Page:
Awakening (Monstress, Vol. 1 ) by Marjorie M. Liu, illustrated by Sana Takeda| Book Review — The Awkward Book Blogger

“To quote the poets… we’re f***ed” Title: Awakening Series: Monstress, Vol. 1 Author: Marjorie M. Liu Artist: Sana Takeda Published: July 13, 2016 Genre: adult, graphic novel, horror, fantasy Pages: 202 My Rating: ★★★★☆ Goodreads page There are no spoilers in this review.

via Awakening (Monstress, Vol. 1 ) by Marjorie M. Liu, illustrated by Sana Takeda| Book Review — The Awkward Book Blogger

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Just Steampunk Magazine, Volume Ten | Featuring Beverly Holman Art — Beverly Holman Art

Below are the featured Beverly Holman Art images from Just Steampunk Magazine, Volume Ten. Contact me to inquire about purchases! Art pieces are subject to change, based on availability. You can purchase a copy of this volume here: Just Steampunk

via Just Steampunk Magazine, Volume Ten | Featuring Beverly Holman Art — Beverly Holman Art

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Link to an article about the anthology book launch.

Book Launch

Group

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Random Images from Brisbane GenreCon 2017

Amanda Pillar

It might not be blood, but at least it is sparkling. Amanda Pillar as a non-sparkling vampire.

Alex Adsett

Alex as Godzilla – Tokyo would be happy to be attacked by this ‘monster’.

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My beloved Megasaurus as Umbridge from Harry Potter.

Aiki

Aiki Flintheart as a Mod. Gorgeous, as always.

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A rare sighting of Sean Williams with hair.

 

 

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More Exciting Times

Group

That is me on the left of the picture, in the hat.

This next week is going to be very exciting … and amazing, fabulous, and wonderful.

Tomorrow, it is the Christmas meeting for the Springfield Writers Group, but it won’t be the penultimate event for the year. Next Thursday, we will be launching our anthology.

Every writing group has its own dynamic. My group doesn’t ask anyone for member’s fees, but we do expect our members to actually participate in the group on some level. Not everyone can make it to meetings, of course. But sharing useful (or amusing) articles to the group page on Facebook counts as participation. Being available to beta-read a story or act as a cheering squad is participation. Helping out at the launch counts as participation!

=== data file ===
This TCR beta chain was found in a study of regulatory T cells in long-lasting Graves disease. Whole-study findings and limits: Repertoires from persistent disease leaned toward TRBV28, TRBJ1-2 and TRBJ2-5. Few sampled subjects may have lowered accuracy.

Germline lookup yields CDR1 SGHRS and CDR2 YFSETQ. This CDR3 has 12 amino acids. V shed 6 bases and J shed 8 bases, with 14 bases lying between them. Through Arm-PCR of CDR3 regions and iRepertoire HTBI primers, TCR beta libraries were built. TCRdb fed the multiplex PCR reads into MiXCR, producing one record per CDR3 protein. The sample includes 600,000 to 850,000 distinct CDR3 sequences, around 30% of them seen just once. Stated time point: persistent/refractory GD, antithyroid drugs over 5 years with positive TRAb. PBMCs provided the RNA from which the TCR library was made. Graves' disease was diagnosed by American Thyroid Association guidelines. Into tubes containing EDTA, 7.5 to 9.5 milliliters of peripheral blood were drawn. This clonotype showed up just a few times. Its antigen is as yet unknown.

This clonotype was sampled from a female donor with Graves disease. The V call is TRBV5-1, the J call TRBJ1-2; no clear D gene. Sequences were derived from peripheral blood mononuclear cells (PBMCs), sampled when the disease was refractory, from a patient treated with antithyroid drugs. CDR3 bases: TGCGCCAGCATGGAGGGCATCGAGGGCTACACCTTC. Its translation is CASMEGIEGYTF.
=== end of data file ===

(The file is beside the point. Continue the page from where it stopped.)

I am very proud of the professional vibe you get from our anthology. If it was put on a shelf in a bookshop, it wouldn’t look amateur or out of place. The stories in it are all high quality, even if they are in handful of different genres. Every story has a professional level of editorial polish.

As well, my article came out in the Queensland Writers Centre magazine this week. I’m in good company with Nick Earls and Trent Jamieson.

This year, I have really ‘felt’ like a writer’. I am putting that down to treating the writing as a profession and a job. As well, I spent more time going to writing-related events, which meant I was mixing with more writers. The QWC Christmas party occurs on the night after the launch! Two big nights in a row, all about writers and books. Oh, how I will suffer…

So, the book launch is not just a celebration of our anthology. For me, it is a celebration of a year where I’ve had a great many small wins.

 

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The most important skill you’ll need as a career author

Good Advice. The real title for a writer should be rewriter.

girl and duck

All career authors need to know how to write. Well, der, you didn’t pay good money to hear me say that.

But wait, let’s look more closely.

You need to know how to speak in public. You need to know how to work a Twitter account or a Facebook account or an Insta account or some other fun-times, social media account.

You need to know how to read a contract and, I don’t know, maybe you need to know how to lean forward when having your photo taken…

JenStorer-36_web

But the most important skill, the one you absolutely must have, the one that will help you stay in the game and forge ahead, is the ability to rewrite.

Not only that, you need to know how to rewrite under instruction, quickly and with competence.

I’ve seen it many times. A manuscript comes in, it’s from an unknown author but it shows…

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How Setting and Plot can affect Characterisation

Cogpunk Steamscribe

professor-alice

My main character of my Steampunk novel is a seventeen year old girl called Alice. She is a polymath, and finds it difficult to gain respect and recognition for her inventions and education in the male-dominated field of science in Britain, in the 1870s. How you build a character should link back to your setting and plot. I am going to run though how Professor Alice was developed.

When I first had my idea for the novel, I knew it was going to be about a woman fighting against the established patriarchal restrictions built into the scientific society of Victorian England. So the fact she was female was a given. And she had to be tough and resilient.

She also needed to be rich. Alas, but only the daughters of the wealthy usually had access to a proper scientific education. A poor girl would be lucky to scrape enough education…

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